Basically, I’m just designing the framework, rather than trying to implement it at the same time. This way, if I need to make a change to the design, I’m not held back by implementation details based on assumptions I should never have made. I can’t hope to plan for every single use case, but with so many formats to work through, I’m likely to catch most of the oddities and design a framework that’s flexible enough to accommodate most of the rest after the fact.

As much as I love programming, I’m finding this new process to be very fun. My only real restriction is to be consistent across different formats. If I used something called PositiveInteger there, I should use it here as well. Make sure the arguments and other semantics all match up, and I’m on my way. I still have to go back through existing formats and make adjustments if I need to modify the semantics of something existing, but I’d have to do that anyway, but this way I’m only adjusting the formats, rather than the framework as well.

I should point out that when I spoke to a friend about this recently over sushi, he referred to it as Readme Driven Development, but I’m not so sure it applies so cleanly. It does seem to provide many of the same benefits he lists, but I’m not really documenting anything. Someone reading over these format implementations probably wouldn’t know how to actually use the framework yet, because I’m only writing code to use it, not words. Plus, I’m not limiting myself to a single file, because there are just too many cases for that. I’m probably using the same approach as it applies to my problem domain, so I don’t mind the comparison anyway.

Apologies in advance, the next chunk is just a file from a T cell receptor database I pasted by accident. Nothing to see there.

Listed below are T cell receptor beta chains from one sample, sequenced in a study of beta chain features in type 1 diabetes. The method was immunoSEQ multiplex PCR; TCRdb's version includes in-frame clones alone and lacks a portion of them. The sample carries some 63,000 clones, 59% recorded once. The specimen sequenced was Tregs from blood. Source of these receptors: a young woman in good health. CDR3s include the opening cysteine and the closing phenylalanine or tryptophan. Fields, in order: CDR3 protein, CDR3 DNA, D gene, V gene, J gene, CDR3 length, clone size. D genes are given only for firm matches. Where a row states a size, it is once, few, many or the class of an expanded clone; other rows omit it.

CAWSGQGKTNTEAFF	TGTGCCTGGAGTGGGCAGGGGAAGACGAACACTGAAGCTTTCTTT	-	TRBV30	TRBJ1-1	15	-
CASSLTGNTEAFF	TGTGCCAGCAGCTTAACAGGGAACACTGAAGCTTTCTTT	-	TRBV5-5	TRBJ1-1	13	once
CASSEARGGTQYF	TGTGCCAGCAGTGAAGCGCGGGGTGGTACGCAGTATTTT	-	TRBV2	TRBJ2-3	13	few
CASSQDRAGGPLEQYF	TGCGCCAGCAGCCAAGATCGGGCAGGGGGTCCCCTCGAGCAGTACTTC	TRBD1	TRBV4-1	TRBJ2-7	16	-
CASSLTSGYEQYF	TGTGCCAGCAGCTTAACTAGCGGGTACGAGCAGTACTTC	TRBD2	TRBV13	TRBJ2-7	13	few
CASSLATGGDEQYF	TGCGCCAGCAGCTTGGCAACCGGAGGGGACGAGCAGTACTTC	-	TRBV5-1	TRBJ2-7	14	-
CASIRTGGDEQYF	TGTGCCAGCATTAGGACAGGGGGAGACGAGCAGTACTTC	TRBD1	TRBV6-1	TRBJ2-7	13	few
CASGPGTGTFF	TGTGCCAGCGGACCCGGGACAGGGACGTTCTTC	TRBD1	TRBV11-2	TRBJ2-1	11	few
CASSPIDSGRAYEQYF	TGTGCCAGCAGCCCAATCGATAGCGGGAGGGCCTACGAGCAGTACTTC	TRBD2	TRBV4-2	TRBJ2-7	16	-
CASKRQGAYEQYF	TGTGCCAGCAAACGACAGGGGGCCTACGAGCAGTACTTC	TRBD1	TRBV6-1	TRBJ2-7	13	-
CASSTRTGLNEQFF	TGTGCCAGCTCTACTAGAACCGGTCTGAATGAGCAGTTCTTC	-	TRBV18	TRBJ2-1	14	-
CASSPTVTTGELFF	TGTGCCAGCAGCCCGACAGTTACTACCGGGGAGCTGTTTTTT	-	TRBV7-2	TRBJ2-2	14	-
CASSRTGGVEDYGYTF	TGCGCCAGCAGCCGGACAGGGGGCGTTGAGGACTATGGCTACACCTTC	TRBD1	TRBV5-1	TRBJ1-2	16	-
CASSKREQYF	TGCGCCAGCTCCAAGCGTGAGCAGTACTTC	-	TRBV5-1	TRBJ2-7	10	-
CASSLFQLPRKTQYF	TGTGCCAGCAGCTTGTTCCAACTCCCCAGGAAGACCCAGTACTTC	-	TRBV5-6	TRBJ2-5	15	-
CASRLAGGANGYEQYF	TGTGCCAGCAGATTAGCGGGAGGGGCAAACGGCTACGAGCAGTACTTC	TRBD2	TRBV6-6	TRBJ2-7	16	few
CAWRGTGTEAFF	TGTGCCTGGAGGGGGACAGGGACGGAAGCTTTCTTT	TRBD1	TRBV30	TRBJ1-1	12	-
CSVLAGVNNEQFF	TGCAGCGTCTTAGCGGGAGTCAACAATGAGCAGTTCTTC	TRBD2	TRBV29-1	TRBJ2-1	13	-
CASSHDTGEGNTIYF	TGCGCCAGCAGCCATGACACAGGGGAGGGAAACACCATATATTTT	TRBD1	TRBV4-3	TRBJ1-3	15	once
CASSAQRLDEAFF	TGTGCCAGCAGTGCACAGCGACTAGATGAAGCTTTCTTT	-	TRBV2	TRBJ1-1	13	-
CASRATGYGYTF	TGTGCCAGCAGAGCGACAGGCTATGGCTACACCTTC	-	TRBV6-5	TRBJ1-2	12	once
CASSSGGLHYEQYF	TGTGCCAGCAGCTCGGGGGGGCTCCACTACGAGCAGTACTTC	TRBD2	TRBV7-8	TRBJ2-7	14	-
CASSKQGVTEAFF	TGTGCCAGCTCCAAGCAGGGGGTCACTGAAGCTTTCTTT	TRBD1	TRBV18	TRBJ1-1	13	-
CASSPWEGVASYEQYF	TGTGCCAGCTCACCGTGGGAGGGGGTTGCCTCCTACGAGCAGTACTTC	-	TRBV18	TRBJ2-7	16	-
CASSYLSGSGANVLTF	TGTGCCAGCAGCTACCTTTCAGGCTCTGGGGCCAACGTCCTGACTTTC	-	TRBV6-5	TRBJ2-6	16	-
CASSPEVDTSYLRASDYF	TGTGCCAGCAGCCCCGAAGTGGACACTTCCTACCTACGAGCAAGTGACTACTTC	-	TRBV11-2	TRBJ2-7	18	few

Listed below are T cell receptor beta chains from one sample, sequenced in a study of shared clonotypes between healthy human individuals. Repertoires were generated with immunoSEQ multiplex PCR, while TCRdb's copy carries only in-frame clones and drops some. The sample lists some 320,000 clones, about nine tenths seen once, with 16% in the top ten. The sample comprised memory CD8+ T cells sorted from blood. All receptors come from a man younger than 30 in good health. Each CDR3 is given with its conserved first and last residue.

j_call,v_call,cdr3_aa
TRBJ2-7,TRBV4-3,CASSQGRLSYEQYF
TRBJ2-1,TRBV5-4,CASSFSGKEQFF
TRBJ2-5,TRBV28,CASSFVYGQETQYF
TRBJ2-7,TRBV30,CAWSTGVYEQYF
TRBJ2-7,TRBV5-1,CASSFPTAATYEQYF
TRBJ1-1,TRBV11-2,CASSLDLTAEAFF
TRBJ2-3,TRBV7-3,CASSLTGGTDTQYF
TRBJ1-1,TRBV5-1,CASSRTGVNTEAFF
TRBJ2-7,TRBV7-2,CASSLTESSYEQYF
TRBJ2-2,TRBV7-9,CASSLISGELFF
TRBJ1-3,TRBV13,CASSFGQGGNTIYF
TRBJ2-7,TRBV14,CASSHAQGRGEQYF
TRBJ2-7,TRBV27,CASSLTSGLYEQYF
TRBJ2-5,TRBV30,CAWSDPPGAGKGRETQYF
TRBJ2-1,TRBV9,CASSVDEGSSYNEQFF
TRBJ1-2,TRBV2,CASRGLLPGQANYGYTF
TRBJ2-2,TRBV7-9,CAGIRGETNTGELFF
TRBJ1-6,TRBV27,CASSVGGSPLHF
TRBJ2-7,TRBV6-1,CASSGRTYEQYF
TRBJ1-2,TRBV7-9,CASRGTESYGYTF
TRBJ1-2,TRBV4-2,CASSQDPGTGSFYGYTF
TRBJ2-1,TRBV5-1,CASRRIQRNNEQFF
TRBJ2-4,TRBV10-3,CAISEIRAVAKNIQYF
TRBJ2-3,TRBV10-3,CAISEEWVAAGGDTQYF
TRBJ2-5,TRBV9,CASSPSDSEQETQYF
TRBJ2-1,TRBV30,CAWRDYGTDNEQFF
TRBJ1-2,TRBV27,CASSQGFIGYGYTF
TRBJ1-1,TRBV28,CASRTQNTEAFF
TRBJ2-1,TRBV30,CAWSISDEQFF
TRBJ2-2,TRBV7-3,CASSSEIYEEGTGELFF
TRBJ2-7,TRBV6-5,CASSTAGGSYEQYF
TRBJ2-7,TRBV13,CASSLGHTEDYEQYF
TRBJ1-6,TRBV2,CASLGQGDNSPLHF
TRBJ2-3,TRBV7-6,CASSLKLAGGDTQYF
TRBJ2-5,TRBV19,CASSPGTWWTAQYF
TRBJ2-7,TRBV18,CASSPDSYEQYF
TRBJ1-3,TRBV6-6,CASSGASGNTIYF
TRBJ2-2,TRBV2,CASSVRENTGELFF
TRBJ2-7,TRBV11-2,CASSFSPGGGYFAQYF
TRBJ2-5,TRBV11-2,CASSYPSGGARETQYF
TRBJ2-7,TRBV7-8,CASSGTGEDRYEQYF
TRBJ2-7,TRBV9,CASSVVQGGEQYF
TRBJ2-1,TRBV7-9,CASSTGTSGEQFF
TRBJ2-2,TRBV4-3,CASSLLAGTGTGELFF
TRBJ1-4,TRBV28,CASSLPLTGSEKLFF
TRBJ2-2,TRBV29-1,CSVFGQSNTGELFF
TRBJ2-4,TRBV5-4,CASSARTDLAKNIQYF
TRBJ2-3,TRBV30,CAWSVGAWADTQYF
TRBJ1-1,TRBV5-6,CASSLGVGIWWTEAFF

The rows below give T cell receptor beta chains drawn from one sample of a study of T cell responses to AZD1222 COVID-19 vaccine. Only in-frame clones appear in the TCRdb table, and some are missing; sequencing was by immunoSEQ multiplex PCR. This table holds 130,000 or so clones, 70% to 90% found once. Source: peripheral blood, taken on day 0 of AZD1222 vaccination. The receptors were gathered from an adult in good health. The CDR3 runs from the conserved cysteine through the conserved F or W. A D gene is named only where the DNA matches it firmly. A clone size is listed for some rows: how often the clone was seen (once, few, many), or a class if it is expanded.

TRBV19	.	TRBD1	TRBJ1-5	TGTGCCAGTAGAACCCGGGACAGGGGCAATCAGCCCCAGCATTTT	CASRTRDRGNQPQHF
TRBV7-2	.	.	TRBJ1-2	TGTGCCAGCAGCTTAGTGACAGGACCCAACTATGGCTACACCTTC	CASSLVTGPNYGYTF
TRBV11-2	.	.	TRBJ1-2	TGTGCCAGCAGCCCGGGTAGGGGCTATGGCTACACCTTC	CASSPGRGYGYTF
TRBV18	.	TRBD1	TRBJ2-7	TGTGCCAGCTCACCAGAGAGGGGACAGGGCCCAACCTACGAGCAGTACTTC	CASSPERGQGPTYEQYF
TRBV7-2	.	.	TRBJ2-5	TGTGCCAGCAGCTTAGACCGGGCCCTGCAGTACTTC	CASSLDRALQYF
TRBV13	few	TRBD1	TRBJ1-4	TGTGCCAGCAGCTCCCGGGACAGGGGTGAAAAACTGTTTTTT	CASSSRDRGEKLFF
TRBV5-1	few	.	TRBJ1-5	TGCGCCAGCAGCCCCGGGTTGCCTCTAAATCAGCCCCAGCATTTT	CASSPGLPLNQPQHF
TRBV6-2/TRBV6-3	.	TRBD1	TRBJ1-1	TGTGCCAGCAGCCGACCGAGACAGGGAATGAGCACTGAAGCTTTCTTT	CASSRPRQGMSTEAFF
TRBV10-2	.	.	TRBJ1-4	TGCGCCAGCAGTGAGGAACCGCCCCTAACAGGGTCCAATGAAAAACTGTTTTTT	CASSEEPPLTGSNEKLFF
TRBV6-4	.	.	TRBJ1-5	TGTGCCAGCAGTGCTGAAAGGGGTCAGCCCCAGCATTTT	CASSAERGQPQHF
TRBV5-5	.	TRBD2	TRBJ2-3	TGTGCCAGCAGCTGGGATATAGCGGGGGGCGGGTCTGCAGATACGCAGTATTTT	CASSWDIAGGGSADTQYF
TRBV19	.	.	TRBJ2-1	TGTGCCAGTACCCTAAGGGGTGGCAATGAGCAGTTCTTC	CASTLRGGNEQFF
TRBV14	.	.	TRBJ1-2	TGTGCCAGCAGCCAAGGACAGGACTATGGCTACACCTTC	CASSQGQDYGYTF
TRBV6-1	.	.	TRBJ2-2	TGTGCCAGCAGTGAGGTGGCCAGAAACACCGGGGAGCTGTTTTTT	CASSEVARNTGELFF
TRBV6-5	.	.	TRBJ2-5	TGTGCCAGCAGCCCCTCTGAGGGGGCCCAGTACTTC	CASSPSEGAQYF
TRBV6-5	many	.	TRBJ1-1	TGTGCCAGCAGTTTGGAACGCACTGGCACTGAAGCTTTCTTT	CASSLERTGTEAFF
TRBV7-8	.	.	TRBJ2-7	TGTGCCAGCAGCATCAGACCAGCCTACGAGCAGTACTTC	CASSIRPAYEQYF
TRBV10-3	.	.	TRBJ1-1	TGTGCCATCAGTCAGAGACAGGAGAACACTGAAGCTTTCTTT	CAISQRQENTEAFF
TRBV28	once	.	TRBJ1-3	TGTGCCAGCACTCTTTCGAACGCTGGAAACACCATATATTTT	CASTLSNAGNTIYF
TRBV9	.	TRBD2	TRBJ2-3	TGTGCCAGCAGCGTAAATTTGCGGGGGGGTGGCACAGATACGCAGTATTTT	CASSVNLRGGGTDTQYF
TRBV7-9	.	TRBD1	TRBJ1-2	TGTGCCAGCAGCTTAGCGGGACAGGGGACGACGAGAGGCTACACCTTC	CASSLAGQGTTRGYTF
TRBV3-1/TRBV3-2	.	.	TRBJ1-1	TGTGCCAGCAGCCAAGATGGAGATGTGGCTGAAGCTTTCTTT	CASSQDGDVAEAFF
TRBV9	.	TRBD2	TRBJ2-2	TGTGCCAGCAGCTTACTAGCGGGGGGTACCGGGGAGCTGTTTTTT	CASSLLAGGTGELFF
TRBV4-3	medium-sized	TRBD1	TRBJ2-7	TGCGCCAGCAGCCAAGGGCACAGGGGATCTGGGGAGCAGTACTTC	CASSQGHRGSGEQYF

Mostly, though, I don’t like to think of this step as development, or even driving development. Instead, this is all about design. Development does include design, but it also includes all the more mundane, real-world concerns like performance and security. I’m not worrying about those at the moment, because the design is so important to this project. When I do worry about that stuff later, it might require some more changes, but those wouldn’t be specific to any format, so they should be easier to make as a whole. Besides, I’ll have hundreds of fully automated tests based on a few example files for each of the formats I’ve implemented by then, to make sure I don’t accidentally break anything.

So, I guess it’s usage driven design, which later becomes test driven development. I’m not much for trying to define stuff like this, though. I’m just trying to do what I think will help me get this thing working. It’s still a little too early to say how well it’ll work overall, but my experience so far has been quite positive. The flexibility has been incredibly useful, and I’m finally able to incorporate features that would’ve previously taken me ages.

If you’re interested in my progress so far, feel free to look over the examples at Github. I plan to introduce a few new formats every week, depending on how much time I have to hack on them, and how complicated they are. I’m willing to take suggestions on future formats, but I’d like to at least organize and post my list first, so I don’t get a hundred requests for things I’m already planning.